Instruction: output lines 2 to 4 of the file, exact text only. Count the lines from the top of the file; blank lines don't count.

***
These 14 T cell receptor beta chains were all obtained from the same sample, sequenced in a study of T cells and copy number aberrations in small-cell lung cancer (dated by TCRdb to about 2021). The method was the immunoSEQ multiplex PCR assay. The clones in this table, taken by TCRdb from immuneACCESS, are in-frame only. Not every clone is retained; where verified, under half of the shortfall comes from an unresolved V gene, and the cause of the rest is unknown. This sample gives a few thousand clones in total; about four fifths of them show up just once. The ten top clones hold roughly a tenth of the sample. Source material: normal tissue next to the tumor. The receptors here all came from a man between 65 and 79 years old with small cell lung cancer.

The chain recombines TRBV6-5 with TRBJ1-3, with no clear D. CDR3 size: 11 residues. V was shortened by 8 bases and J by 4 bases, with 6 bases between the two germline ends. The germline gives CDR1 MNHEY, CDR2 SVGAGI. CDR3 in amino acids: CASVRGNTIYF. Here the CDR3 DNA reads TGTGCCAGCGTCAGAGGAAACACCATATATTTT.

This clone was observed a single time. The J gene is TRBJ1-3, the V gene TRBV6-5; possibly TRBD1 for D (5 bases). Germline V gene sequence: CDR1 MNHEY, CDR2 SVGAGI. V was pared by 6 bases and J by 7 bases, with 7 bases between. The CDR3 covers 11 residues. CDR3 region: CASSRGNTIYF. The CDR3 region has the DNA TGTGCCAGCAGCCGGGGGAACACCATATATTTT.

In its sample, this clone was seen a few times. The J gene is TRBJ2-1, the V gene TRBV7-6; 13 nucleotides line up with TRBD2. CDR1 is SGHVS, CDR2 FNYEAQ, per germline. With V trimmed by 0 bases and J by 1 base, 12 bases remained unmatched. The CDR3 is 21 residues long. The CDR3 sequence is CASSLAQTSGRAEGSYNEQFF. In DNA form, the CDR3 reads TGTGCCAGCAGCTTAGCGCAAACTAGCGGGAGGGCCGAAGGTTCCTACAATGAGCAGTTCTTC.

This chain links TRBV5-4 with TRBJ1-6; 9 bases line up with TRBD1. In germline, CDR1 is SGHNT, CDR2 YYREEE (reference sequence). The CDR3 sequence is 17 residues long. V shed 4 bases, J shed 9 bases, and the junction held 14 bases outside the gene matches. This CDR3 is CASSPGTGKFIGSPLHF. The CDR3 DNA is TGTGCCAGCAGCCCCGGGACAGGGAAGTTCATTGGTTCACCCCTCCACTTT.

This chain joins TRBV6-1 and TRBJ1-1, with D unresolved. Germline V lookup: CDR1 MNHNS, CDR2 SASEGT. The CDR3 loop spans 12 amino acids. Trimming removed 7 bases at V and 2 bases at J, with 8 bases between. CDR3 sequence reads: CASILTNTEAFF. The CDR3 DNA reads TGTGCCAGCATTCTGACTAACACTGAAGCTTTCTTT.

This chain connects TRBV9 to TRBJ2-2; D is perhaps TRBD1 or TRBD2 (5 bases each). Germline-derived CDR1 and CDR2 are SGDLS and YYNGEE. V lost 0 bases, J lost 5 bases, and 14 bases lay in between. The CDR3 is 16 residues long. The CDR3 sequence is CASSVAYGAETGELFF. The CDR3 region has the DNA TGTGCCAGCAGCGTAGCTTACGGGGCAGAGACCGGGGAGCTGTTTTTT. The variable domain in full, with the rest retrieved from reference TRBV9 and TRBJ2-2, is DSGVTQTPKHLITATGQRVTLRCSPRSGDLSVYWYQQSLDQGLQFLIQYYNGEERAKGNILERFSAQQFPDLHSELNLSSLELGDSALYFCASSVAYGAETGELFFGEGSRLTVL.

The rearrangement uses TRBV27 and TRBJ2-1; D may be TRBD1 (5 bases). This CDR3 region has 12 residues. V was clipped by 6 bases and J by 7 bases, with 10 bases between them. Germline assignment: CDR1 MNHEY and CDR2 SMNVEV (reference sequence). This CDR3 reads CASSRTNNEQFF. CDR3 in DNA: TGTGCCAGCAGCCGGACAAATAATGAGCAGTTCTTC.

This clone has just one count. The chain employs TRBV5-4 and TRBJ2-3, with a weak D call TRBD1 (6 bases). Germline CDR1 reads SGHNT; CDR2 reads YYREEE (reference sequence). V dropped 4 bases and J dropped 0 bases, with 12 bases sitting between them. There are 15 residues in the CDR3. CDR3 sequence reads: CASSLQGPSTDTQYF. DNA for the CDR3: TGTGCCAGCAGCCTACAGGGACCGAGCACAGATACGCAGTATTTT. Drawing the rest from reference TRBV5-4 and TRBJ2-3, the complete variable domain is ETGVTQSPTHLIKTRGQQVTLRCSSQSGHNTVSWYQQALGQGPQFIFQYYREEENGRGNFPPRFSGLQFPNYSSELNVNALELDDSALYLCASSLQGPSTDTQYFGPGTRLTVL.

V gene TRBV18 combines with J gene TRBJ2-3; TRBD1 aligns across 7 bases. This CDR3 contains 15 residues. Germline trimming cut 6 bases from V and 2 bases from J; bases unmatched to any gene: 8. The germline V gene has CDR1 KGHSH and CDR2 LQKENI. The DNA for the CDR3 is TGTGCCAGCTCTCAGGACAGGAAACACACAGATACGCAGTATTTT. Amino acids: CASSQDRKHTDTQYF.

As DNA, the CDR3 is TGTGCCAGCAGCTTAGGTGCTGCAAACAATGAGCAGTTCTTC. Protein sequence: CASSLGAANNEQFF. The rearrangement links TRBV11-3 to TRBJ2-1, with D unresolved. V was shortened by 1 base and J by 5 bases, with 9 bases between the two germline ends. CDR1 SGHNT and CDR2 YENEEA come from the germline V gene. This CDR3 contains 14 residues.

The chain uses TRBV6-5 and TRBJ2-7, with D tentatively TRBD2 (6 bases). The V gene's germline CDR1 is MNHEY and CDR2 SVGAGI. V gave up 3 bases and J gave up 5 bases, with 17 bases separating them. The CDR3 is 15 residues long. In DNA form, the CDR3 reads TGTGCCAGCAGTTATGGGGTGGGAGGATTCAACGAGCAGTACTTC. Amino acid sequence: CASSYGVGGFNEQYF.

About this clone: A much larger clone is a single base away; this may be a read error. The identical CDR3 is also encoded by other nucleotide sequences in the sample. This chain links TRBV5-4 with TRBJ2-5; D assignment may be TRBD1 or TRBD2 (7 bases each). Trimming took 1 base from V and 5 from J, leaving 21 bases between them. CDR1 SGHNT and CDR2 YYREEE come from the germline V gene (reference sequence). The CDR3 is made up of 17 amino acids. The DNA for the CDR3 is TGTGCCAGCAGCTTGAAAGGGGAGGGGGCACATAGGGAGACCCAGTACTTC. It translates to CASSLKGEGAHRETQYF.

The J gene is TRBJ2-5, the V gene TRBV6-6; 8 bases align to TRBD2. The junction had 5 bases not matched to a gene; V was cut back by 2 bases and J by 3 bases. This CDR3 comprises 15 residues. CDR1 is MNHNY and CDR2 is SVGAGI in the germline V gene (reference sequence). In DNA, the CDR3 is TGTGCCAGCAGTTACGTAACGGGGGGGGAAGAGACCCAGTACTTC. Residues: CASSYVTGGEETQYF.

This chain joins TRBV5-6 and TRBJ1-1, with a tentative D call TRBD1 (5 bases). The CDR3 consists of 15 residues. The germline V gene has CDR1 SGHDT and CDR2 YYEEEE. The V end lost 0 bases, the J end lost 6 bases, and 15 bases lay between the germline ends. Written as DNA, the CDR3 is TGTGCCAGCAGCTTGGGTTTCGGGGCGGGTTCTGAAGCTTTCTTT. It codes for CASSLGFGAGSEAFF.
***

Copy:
The chain recombines TRBV6-5 with TRBJ1-3, with no clear D. CDR3 size: 11 residues. V was shortened by 8 bases and J by 4 bases, with 6 bases between the two germline ends. The germline gives CDR1 MNHEY, CDR2 SVGAGI. CDR3 in amino acids: CASVRGNTIYF. Here the CDR3 DNA reads TGTGCCAGCGTCAGAGGAAACACCATATATTTT.

This clone was observed a single time. The J gene is TRBJ1-3, the V gene TRBV6-5; possibly TRBD1 for D (5 bases). Germline V gene sequence: CDR1 MNHEY, CDR2 SVGAGI. V was pared by 6 bases and J by 7 bases, with 7 bases between. The CDR3 covers 11 residues. CDR3 region: CASSRGNTIYF. The CDR3 region has the DNA TGTGCCAGCAGCCGGGGGAACACCATATATTTT.

In its sample, this clone was seen a few times. The J gene is TRBJ2-1, the V gene TRBV7-6; 13 nucleotides line up with TRBD2. CDR1 is SGHVS, CDR2 FNYEAQ, per germline. With V trimmed by 0 bases and J by 1 base, 12 bases remained unmatched. The CDR3 is 21 residues long. The CDR3 sequence is CASSLAQTSGRAEGSYNEQFF. In DNA form, the CDR3 reads TGTGCCAGCAGCTTAGCGCAAACTAGCGGGAGGGCCGAAGGTTCCTACAATGAGCAGTTCTTC.